In addition to the Loving v. Virginia groundbreaking legislative decision, the recent election of Barack Obama as President of the United States opened up new discussions about racial and cultural connectedness.  He gave the general public an opportunity to imagine the “look” of a family differently by introducing voters to the images and stories of being raised by his white grandparents and growing up in a blended family in Indonesia.

Now, the Supreme Court’s decision on two marriage equality cases raises similar questions to those addressed in theLoving v. Virginia decision. This website hosted by the Oyez Project at the Chicago-Kent College of Law provides a “deep dive” into the two same-sex marriage cases currently being argued by the Supreme Court. Hollingsworth v. Perry and United States v. Windsor have the capabilities to create the same lasting legacy as the Loving Day decision.

In fact, gay rights advocates often use the precedent of the Loving case in their arguments for same-sex marriage equality. In this Michigan Law Review article, “Live and Let Love: Self-Determination in Matters of Intimacy and Identity,” Professor Kim Forde-Mazrui reviews Professor Randall Kennedy’s book Interracial Intimacies, arguing that racial identification and intimacy should be individually-directed rather than guided by legal or social influences. Forde-Mazrui writes:

The human ideals of love, trust, and compassion that Kennedy advocates and celebrates arguably should extend to those members of our community who happen to fall in love with people of the same sex. Accordingly, in addition to promoting racial tolerance, the lessons of Interracial Intimacies counsel greater tolerance for intrasexual intimacies.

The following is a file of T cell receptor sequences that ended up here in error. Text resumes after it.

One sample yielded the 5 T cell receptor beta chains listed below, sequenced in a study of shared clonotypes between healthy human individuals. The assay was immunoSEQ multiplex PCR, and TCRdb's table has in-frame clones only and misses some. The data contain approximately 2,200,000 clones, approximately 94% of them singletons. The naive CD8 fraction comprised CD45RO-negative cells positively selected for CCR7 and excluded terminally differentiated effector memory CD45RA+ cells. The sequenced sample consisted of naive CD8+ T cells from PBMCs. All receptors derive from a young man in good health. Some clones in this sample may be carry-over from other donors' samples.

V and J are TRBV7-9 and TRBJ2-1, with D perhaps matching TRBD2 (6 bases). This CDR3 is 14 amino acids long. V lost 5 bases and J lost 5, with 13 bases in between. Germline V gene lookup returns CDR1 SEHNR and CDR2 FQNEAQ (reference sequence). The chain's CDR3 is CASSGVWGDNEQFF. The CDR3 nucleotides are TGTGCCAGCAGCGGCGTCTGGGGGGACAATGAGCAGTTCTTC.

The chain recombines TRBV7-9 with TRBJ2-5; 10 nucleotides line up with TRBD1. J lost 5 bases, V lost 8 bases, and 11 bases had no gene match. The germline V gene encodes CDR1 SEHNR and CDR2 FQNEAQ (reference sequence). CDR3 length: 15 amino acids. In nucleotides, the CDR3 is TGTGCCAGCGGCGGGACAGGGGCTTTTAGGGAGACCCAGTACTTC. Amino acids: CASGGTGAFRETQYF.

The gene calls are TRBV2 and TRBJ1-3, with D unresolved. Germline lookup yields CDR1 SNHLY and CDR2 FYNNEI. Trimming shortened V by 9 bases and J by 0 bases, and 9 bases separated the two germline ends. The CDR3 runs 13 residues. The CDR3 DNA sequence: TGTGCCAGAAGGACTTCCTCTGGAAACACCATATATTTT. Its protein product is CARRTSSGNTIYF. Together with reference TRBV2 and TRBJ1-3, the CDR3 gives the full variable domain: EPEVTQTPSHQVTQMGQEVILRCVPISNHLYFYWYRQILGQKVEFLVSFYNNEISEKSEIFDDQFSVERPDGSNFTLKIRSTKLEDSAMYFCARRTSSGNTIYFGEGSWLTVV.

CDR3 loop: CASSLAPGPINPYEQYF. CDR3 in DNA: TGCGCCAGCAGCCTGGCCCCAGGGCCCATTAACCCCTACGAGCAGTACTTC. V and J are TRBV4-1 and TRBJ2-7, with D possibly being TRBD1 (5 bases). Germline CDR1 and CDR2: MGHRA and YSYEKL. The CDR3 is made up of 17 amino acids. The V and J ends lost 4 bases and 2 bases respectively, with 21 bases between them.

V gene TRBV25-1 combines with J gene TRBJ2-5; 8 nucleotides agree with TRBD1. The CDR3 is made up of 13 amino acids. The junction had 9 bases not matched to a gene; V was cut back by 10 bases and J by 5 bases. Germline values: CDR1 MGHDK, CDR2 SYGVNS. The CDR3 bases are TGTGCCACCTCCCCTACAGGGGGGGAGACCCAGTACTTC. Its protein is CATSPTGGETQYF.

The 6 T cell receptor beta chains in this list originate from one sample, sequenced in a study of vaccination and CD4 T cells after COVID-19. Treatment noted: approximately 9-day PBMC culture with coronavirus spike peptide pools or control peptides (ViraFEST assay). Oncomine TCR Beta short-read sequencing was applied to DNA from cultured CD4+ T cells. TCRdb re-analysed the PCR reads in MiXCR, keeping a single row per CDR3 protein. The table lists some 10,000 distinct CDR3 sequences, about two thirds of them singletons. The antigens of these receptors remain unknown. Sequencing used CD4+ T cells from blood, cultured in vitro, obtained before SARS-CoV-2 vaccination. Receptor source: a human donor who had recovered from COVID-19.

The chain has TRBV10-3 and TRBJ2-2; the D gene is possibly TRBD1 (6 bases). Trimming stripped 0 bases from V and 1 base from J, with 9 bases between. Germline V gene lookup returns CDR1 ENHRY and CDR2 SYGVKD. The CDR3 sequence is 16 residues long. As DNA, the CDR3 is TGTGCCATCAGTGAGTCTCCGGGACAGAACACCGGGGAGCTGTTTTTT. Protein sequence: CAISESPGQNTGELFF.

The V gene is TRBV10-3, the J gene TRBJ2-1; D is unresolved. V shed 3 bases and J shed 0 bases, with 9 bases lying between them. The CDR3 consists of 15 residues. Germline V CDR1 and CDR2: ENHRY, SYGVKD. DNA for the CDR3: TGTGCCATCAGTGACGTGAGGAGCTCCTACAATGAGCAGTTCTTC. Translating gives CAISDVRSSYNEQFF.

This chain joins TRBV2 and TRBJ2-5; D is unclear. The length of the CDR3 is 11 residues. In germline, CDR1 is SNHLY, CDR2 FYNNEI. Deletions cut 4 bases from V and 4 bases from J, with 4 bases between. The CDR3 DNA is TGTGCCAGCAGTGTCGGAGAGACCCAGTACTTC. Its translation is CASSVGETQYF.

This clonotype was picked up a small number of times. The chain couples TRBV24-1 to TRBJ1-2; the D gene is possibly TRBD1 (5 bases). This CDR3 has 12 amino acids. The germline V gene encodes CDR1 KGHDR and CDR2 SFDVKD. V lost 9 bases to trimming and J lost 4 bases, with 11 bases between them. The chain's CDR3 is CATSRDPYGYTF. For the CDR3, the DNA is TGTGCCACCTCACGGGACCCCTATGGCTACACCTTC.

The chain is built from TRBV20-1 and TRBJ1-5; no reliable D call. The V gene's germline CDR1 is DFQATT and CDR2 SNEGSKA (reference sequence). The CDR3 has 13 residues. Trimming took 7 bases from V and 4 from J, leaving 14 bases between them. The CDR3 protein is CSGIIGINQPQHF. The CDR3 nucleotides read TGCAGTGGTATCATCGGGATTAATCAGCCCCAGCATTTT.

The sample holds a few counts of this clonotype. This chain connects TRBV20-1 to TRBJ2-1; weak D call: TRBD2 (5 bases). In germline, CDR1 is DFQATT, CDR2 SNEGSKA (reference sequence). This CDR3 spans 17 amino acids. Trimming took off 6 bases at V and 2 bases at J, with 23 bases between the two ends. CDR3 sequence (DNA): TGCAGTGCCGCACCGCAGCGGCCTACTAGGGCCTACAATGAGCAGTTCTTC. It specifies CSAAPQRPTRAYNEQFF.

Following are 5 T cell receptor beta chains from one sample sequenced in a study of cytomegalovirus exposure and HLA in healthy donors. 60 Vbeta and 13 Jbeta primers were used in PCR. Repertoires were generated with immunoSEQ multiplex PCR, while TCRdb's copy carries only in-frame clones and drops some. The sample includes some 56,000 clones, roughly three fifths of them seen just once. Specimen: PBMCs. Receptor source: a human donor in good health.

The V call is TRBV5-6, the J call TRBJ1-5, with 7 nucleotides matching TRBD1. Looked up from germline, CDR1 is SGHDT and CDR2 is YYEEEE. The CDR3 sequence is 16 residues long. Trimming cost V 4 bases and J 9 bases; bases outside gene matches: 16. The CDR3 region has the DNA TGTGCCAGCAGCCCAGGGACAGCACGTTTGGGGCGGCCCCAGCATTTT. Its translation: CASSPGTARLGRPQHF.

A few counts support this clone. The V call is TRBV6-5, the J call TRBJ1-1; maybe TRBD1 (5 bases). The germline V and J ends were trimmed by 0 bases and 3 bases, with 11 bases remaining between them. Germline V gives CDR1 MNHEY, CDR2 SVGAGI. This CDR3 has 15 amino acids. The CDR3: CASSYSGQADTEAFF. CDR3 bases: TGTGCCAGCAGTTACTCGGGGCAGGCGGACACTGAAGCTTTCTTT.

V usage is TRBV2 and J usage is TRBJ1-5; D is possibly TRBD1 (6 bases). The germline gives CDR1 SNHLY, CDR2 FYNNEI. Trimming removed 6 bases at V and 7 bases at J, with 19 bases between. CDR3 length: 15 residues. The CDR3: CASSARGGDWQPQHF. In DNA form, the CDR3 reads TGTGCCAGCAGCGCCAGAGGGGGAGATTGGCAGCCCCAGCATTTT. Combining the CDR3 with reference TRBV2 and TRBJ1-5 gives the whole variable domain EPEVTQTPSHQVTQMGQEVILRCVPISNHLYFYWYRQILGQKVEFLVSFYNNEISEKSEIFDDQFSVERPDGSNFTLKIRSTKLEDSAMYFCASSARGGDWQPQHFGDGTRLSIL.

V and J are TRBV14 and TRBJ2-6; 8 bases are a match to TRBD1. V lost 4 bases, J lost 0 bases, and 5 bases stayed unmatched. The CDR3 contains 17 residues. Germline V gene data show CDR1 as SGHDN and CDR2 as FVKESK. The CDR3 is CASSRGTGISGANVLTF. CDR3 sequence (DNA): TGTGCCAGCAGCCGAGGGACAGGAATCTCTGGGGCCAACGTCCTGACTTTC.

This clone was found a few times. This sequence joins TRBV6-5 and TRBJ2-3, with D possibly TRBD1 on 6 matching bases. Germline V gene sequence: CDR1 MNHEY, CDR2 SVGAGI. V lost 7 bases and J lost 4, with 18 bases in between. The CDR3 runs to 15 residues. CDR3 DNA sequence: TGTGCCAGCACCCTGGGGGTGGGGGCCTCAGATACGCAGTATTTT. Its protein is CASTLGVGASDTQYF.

Before Mildred Loving passed away in 2008, she issued a statement on the 40th anniversary of the announcement of the Supreme Court ruling urging that gay men and lesbians be allowed to marry.

For Mr. and Mrs. Loving, their struggle was simply personal—they just wanted to get married. Yet, in doing so, they dramatically expanded the rights of others like them. As Mildred Loving’s obituary cites:

“We have thought about other people,” Mr. Loving said in an interview with Life magazine in 1966, “but we are not doing it just because somebody had to do it and we wanted to be the ones. We are doing it for us.”

While the Lovings paved the way for other couples like them, the recent backlash over an interracial family featured in a Cheerios ad (as discussed in this May 2013 Washington Post article) proves the United States may not yet be as tolerant as the Lovings had hoped it would be.

Image credit: Jer Thorp via flickr

About The Author

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NYT Best-Selling Author

Heidi Durrow is the author of The Girl Who Fell From the Sky (Algonquin Books), winner of the PEN/Bellwether Prize founded by Barbara Kingsolver. She is a founder of the Mixed Roots Film & Literary Festival, an annual festival celebration stories of the Mixed experience. She has been featured as an expert on multiracial and multicultural issues and identity by the NBC Nightly News, the New York Times, CNN, the BBC, Ebony Magazine and the San Francisco Chronicle. She is an occasional contributor to National Public Radio.